Ffynnon y Wrach, Holyhead

Part Tirwedd Holy IslandLink to Welsh translation


The domed hut by the road here was built to protect a well which provided clean drinking water for Holyhead’s residents. The structure is listed because of its “highly unusual design and construction”.

The growth of the port and town after construction of Thomas Telford’s London to Holyhead coach road, followed by the Chester & Holyhead Railway, overwhelmed the established system for water supply and sanitation. This was bad for public health. In October to December 1849, for example, 30 people in the Holyhead area died from cholera, a water-borne disease.

In 1858 two wells in fields near the town were filled in and replaced with “new and more convenient wells”, which were “plentifully supplied with the same water” but positioned alongside roads.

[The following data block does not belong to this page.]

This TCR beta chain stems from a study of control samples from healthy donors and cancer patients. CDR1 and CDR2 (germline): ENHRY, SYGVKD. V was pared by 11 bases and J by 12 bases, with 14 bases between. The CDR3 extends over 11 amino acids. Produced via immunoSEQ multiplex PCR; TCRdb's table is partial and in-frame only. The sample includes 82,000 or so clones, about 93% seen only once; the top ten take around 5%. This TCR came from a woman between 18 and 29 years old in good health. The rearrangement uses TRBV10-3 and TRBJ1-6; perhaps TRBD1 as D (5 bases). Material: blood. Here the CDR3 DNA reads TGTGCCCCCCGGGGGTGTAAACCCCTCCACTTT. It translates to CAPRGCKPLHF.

In the 1860s the new Holyhead Water Works Company installed water pipes to the town. The domed hut was probably created as part of that work. The company gave notice in 1865 that it had applied to Parliament for the right to build reservoirs and to take water from “a certain spring adjoining certain fields near the road from Holyhead to South Stack lighthouse” – an apparent reference to Ffynnon y Wrach.

In 1875 a local businessman announced that he had started bottling water from “the celebrated spring called Ffynnon y Wrach, at the foot of Holyhead mountain”.

The well’s name appears to mean ‘The Witch’s Well’ but y wrach may have an alternative origin, such as crach, meaning ‘rough’ (which could refer to the well being near an area of rough or rocky ground).

Conservation work on the well hut was undertaken in 2023 by the Ynys Cybi Landscape Partnership.

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